Trends Shaping The Future of Work

“160 million jobs, or about 11% of the projected 1.46 billion services jobs worldwide, could in theory be carried out remotely, barring any constraints in supply” *

 *McKinsey Global Institute, The Emerging Global Labor Market, Part I: The Demand for Offshore Talent in Services.

The wealth of human knowledge is now available online. It’s never been easier to learn a trade, with millions of people worldwide rapidly self educating or upping their knowledge and expertise on the web. From the revolution in online education (Coursera, Udacity, Khan Academy) to simply googling/youtubing any required information – the industry is being disrupted by software companies.

The same goes for the field of work – where white collar jobs are now headed to software and moving into the cloud (Marc Andreessen, Wall Street Journal, Why Software is Eating the World).

The future of work is changing, and these are some of the trends driving the change:  

  • Work and leisure hours have started to overlap
  • There is a huge demand for a better work-life balance
  • Technological developments are dissolving the boundaries of time and place
  • The need for a greater flexibility within the organisation
  • Jobs can be done on the move, anytime and almost anywhere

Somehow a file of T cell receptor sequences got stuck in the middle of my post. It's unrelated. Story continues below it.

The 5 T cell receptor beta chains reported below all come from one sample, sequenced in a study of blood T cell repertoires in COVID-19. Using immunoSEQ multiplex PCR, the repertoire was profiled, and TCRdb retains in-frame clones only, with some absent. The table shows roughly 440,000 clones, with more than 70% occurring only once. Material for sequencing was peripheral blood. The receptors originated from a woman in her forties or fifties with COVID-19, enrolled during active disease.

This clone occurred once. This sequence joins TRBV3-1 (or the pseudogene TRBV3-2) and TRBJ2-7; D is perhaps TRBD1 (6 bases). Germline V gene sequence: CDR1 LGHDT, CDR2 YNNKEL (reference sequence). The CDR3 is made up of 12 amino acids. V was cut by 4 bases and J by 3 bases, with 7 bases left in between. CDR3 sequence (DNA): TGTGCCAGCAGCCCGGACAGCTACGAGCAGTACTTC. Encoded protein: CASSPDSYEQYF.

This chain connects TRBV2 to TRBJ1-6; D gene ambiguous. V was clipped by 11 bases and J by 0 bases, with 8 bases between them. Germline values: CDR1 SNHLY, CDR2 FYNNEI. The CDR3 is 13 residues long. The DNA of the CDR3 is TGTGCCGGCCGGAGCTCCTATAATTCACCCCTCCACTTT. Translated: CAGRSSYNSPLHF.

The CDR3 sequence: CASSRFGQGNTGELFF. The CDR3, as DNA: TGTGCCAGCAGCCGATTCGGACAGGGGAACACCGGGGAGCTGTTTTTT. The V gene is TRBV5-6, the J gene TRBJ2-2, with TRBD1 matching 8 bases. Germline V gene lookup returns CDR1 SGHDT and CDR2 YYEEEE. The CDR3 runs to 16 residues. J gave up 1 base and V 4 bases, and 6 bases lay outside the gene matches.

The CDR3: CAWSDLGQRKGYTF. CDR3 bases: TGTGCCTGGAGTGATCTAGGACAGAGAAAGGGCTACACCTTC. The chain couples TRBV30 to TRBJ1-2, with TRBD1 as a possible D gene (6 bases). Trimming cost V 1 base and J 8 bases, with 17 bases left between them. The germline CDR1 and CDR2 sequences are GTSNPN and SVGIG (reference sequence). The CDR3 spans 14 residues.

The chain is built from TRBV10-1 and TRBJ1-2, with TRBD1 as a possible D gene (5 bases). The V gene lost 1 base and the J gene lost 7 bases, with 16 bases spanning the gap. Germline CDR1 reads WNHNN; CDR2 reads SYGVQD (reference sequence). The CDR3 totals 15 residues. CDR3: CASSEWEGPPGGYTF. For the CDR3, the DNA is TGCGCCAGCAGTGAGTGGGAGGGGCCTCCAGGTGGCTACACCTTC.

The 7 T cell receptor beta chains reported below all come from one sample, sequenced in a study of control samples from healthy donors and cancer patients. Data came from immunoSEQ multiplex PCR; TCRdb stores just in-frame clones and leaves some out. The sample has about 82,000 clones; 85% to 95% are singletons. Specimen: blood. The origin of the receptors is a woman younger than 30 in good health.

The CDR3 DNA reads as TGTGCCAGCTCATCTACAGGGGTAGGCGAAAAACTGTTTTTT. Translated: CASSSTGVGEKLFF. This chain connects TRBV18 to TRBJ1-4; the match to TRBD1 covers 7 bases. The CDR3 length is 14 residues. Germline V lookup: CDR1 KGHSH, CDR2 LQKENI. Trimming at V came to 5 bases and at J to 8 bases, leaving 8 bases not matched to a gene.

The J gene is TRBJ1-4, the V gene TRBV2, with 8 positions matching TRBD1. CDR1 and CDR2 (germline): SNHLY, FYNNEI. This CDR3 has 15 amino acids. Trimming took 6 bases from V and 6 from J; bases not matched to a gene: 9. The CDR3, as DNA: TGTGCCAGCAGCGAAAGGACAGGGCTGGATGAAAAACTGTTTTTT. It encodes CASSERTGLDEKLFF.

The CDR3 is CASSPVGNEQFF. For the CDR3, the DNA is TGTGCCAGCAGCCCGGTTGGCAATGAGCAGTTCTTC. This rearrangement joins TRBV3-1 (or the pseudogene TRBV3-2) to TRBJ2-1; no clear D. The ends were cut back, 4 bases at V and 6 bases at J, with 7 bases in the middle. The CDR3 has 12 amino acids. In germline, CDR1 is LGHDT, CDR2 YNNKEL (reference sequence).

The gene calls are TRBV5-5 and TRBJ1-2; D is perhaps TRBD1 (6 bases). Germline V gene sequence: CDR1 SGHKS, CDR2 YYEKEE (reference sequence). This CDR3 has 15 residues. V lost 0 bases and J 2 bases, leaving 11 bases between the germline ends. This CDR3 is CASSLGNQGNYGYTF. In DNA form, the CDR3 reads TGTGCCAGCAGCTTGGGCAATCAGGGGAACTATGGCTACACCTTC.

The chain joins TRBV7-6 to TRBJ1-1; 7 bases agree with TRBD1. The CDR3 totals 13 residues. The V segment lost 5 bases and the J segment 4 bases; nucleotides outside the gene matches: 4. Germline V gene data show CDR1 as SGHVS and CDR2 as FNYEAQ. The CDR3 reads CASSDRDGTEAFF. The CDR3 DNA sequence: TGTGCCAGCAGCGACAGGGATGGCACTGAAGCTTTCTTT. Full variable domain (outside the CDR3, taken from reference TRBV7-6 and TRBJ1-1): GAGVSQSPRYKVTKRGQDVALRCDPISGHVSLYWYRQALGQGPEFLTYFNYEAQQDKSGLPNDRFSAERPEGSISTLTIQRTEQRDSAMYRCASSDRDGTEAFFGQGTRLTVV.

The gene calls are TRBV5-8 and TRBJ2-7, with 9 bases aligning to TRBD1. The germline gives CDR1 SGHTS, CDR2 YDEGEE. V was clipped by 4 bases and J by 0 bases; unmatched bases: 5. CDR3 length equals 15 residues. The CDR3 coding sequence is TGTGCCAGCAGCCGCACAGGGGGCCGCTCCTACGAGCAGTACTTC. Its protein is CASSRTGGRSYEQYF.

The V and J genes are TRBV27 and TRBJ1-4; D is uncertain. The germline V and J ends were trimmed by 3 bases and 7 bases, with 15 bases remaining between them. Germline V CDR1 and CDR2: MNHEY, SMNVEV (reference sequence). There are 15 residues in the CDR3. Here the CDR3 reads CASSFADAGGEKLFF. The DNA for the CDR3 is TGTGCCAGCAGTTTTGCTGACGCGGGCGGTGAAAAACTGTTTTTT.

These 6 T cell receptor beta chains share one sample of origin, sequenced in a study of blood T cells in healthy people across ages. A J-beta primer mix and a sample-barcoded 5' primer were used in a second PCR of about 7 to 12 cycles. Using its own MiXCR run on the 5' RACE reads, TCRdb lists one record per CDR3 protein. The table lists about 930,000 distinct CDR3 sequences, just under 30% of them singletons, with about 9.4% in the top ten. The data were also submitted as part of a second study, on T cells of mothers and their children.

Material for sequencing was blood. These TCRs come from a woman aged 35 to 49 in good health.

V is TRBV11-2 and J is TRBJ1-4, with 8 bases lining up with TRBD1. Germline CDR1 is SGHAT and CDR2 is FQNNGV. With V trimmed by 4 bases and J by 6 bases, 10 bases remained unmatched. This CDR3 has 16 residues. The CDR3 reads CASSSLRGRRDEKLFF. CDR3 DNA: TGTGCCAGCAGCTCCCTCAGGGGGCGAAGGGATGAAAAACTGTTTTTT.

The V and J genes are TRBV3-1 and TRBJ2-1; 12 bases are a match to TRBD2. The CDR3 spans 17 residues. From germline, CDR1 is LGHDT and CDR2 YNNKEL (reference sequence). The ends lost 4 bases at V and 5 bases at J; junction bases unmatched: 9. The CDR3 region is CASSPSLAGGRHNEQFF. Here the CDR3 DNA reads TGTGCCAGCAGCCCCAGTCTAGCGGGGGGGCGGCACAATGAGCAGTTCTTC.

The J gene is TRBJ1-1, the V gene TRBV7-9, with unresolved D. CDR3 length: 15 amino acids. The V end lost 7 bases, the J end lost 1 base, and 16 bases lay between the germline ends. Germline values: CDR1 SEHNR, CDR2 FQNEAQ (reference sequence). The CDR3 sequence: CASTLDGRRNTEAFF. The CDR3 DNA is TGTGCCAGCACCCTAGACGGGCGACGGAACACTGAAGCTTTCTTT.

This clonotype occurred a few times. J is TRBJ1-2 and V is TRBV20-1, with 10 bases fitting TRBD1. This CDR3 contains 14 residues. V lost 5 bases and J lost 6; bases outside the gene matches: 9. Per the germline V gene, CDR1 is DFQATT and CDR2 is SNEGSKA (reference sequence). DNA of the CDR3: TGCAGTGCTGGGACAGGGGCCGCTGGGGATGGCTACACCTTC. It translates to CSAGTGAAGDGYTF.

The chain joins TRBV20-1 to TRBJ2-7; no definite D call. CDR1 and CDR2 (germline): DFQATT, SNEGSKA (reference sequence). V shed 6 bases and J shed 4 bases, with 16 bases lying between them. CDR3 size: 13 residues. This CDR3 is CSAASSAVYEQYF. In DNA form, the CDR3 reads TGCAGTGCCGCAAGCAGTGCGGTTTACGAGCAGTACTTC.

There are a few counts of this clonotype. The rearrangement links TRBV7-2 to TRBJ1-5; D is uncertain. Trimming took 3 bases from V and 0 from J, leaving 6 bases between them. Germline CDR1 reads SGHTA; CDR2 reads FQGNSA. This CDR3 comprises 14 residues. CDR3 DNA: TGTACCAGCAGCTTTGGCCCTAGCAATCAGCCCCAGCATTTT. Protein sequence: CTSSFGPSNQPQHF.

• Emergence of cross-disciplinary skills among workers
  • Demographic and psychographic shifts are changing the face of the workforce
  • Emerging economies are getting a stronger global representation in the services market

Employers are gradually being pressured to give into demands for more flexible working arrangements. A four-day work week, a career break or sabbatical, digital nomad lifestyle, a 30-hour work week, or simply working from home – more flexible work policies enable us to pursue our side interests and have more balance in life. The gig economy is on the rise and it is disrupting the way we live and do things.

I strongly welcome this ‘rise of the freelancer’. It allows you to pursue any personal, commercial, or academic interests or even lead an independent career. And, if managed the right way, can create a greater value and flexibility for employer as well. It should be a win-win situation.

In fact, our team at Freelancer.com* believe that every time a project is posted on our marketplace, and subsequently delivered, the employer’s and freelancer’s lives are changed in some way. It could be as simple as making your project budget go a little further, getting a concept proven for your new business idea or delivering some incredible innovative work. Projects posted and the work done by freelancers help feed their families, spend more time with friends, travel the world or liberate them from restrictive 9­ to ­5 jobs. It is a different way of working, living and thinking that keeps on delivering. And we need to start planning for it today


*Freelancer.com is the world’s leading freelancing and crowdsourcing marketplace with over 17 million users and 9 million projects and contests posted in over 850 areas of work.

This article is a guest post written by Eva Bandelj, International Marketing & Communications, Freelancer.com.